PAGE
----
Arrival of Radio
The story about the creation of Radio Kashmir is an interesting one. After the raid launched by Pakistani tribals in October, 1947, the then Maharaja Hari Singh set up two radio stations, the first at Jammu on December 1, 1947 and the second at Srinagar.
Ghulam Mohi-ud-Din was the first head of Radio Kashmir station. “Strategically, Radio Kashmir occupied a very important place in Indian broadcasting set up. The programs were devised keeping in view the culture, language and values of the society,” Bashir Aarif said.
It was during this time that Prem Nath Pardesi, an all-time great artist of the state, earned death warrant from Pakistanis for using radio as a medium to counter their programs during the tribal raid. Pardesi had scripted the slogan Hamlavar Khabardar, Hum Kashmiri Hai Tayar. This became the slogan of resistance put up by Kashmiris to defend Srinagar city against Pakistan’s tribal invaders.
After 1953, Kashmir’s political landscape began to change. Within a few years of its inception, Radio Kashmir Srinagar came under the control of All India Radio and the format of the programs was changed to counter the Radio Azad Kashmir. Both these stations were used to counter programs aired by them. When Radio Azad Kashmir used to air Zarb e Qaleem, it was countered by Srinagar station’s Jawabi Hamla.
“Radio Kashmir was voice of the people despite being controlled by the government and it never ever let them down as far as entertainment, education and information was concerned,” Mohammad Sultan, an elder in Srinagar’s Sonwar area, says.
A Wave of Turbulence
When the armed struggle broke out in J&K, Radio Kashmir too had its share of woes. Most of the staff migrated out of valley and with the result, a vacuum was created. There was an abrupt shortage of engineers, programmers and even administrative staff. After the assassination of Lassa Koul, the then station head, Radio Kashmir was entrusted to one of senior most broadcasters and a programmer, Farooq Nazki.
During these days, the officials and newscasters of the station received life threats which forced the administration to air the news from New Delhi for Radio Kashmir. The announcement would be: ‘Ye Radio Kashmir Hai, Ab Aap Nayi Dilli Se Khabrein Sunye’!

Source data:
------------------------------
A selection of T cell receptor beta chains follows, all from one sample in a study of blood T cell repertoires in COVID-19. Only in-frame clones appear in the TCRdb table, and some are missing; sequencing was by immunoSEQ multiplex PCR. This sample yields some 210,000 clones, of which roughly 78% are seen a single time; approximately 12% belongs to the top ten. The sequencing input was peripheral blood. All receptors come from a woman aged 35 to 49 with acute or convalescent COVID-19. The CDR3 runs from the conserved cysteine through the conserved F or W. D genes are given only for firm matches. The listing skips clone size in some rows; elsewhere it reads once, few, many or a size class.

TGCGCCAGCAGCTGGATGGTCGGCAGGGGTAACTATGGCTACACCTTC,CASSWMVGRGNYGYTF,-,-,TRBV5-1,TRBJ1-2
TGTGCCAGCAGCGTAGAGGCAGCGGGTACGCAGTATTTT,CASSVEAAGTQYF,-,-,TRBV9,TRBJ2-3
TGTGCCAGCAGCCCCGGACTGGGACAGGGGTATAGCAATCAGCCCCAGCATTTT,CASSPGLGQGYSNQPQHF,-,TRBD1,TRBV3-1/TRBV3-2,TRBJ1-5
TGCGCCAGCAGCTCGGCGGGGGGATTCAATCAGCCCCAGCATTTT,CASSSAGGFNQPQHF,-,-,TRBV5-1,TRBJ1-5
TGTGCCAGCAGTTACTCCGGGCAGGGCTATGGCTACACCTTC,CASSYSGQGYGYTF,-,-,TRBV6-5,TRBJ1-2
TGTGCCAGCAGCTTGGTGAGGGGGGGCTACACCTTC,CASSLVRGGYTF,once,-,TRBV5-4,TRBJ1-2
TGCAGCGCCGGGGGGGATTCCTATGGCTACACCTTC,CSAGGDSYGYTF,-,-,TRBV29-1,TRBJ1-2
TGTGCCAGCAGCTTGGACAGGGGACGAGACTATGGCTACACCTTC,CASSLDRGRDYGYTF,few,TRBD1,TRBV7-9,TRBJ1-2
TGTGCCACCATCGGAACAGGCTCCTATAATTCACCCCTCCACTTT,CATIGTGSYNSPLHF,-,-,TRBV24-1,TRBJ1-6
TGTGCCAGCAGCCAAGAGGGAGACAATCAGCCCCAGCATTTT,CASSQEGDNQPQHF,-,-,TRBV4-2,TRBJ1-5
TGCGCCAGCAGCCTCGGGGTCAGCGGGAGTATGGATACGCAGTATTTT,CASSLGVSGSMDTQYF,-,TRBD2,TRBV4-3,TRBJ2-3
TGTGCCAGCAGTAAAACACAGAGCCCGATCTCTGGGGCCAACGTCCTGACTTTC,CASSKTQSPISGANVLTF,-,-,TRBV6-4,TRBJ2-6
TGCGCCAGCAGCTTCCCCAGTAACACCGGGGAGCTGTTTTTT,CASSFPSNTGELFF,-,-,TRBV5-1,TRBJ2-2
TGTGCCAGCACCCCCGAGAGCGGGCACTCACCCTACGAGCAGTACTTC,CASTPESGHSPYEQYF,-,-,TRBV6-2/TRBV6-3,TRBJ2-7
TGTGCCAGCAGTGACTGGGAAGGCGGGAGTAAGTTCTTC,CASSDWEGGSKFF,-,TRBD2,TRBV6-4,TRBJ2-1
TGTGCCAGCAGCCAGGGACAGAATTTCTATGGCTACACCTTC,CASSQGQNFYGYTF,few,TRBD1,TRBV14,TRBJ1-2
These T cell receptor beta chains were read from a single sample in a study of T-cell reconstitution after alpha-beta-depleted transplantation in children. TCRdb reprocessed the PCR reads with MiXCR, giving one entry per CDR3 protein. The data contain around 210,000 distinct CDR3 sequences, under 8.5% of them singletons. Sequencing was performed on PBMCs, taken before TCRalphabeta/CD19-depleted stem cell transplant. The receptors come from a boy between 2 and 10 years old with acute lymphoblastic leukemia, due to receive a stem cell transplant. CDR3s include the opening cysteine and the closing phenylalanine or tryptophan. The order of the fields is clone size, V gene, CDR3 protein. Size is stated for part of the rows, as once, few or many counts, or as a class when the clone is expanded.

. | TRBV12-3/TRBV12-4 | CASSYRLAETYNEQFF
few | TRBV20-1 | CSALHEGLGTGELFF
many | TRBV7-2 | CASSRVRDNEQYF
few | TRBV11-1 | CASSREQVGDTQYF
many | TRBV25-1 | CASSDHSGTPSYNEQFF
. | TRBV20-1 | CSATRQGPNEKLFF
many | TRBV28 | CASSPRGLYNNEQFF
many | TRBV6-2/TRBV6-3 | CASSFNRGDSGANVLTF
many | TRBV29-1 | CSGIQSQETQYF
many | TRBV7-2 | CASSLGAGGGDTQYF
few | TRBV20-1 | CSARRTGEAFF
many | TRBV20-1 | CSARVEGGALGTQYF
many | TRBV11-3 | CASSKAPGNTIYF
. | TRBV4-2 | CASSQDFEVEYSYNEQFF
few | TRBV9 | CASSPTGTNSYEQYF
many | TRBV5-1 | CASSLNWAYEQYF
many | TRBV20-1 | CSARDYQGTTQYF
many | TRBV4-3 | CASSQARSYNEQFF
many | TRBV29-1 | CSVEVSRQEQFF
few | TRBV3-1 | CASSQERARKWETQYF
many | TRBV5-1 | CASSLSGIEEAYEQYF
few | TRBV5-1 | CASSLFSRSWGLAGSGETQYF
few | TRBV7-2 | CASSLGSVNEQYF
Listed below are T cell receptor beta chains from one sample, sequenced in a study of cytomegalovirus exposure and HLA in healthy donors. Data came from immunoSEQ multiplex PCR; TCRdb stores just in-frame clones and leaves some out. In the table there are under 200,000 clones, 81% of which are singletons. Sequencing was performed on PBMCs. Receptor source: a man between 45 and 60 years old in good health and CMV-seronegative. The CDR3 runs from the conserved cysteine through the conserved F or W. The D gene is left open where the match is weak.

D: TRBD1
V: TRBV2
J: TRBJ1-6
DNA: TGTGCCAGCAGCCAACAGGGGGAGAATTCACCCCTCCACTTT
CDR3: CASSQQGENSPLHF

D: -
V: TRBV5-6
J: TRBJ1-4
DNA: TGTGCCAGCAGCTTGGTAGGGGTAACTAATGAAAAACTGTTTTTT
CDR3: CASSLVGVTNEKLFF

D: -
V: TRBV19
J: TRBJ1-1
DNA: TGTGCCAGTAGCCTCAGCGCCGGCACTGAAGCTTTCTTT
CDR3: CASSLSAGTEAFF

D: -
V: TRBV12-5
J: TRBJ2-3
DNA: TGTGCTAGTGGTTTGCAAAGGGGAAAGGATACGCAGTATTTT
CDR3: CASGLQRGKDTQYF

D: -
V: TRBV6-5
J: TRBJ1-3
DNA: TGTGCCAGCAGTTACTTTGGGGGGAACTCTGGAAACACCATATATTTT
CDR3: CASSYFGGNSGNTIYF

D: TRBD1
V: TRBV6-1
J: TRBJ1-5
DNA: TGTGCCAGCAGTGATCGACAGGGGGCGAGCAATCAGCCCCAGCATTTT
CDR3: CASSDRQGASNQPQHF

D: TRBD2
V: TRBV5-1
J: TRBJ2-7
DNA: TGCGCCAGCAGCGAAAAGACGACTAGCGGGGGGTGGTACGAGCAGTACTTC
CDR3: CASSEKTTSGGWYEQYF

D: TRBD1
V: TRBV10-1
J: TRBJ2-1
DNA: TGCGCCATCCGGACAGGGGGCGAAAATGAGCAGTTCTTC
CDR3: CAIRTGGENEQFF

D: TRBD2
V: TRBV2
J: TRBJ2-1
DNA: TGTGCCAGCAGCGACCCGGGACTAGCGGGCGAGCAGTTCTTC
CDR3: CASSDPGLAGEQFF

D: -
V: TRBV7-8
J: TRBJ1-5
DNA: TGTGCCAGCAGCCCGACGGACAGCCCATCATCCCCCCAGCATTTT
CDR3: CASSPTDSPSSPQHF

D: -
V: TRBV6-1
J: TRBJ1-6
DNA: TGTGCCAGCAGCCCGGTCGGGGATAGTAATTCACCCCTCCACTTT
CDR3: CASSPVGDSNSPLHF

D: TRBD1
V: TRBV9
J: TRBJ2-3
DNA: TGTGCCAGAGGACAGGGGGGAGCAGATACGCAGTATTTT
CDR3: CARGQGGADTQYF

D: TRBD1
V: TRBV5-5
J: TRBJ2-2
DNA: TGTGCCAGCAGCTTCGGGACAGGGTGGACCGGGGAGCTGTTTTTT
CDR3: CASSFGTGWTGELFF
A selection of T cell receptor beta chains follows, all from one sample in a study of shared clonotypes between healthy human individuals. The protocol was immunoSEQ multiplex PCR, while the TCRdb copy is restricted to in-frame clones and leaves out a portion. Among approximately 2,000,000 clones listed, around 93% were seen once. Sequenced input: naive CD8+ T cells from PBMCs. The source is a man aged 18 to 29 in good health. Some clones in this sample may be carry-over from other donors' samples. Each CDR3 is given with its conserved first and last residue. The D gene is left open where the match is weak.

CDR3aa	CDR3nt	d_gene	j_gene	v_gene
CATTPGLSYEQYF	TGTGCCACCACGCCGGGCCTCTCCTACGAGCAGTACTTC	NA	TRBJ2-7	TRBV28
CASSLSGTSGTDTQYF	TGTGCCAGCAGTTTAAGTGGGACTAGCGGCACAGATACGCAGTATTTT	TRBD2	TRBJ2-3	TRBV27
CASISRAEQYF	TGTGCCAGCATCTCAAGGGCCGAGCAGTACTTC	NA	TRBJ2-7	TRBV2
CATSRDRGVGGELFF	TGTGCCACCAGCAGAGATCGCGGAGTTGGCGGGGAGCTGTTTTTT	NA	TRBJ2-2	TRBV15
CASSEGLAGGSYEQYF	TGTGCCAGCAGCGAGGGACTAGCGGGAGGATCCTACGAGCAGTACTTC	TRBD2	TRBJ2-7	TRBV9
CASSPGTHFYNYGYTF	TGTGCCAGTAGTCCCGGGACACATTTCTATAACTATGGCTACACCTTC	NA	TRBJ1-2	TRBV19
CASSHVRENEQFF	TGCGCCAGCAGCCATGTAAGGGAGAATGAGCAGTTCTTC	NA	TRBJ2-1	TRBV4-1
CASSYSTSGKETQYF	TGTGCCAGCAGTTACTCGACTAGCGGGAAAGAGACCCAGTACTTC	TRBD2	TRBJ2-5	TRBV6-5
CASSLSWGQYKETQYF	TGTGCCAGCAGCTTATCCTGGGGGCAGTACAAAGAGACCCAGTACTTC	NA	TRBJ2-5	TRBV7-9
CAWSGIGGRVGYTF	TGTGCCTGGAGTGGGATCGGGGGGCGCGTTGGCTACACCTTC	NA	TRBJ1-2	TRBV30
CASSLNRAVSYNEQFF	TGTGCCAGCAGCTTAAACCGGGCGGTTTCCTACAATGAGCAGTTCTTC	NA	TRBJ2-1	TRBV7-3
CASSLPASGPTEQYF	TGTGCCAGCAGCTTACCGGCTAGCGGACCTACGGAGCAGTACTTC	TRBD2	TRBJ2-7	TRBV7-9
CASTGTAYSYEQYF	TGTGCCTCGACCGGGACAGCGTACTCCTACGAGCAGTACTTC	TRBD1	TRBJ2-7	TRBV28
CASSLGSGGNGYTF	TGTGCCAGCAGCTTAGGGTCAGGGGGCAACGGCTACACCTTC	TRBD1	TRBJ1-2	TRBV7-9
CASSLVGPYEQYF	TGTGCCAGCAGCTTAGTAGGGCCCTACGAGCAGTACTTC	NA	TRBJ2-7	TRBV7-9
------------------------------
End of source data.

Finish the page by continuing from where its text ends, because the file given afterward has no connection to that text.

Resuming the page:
“Abnormal situation forced most of the intellectuals, script writers and artists to boycott the radio. It was in this period that the government of India wanted that somehow the station should continue its broadcast,” an official inside Radio Kashmir said.
However, there was some revival in Radio Kashmir when late Ashraf Sahil took over as the director of the station. It was under his tenure that the daily current affair program Shaherbeen was started. The program stood the test of times and it is the only success story as far as reaching the masses was concerned.
“Sheharbeen is a news program broadcast by Radio Kashmir Srinagar that has grass root reach and caters to the problems of common people,” Nayeem Bhat, a radio listener says.
Today, many inside Radio Kashmir believe that the station is ailing again. “There is not only insufficiency of programmers but professionalism and broadcasting ethics have also been thrown to wind,” an official in Radio Kashmir says. He ascribed the afflicted state to the merger of script writers, production assistants and translators into transmission executive cadre.
With an important backup missing, no specialist cadre is left in Radio Kashmir. “Most of the programs are repeat broadcasts and this has resulted in dwindling listenership of radio Kashmir programs,” Mushtaq Shawl, 29, an ardent radio listener from Srinagar, says.
Syed Humayun Kaisar, Program head of Radio Kashmir, whose program Dhadkan (started in 2002) became a huge hit among the radio listeners, says: “Whatever is gone from our hands is golden, whatever we have is not gold!”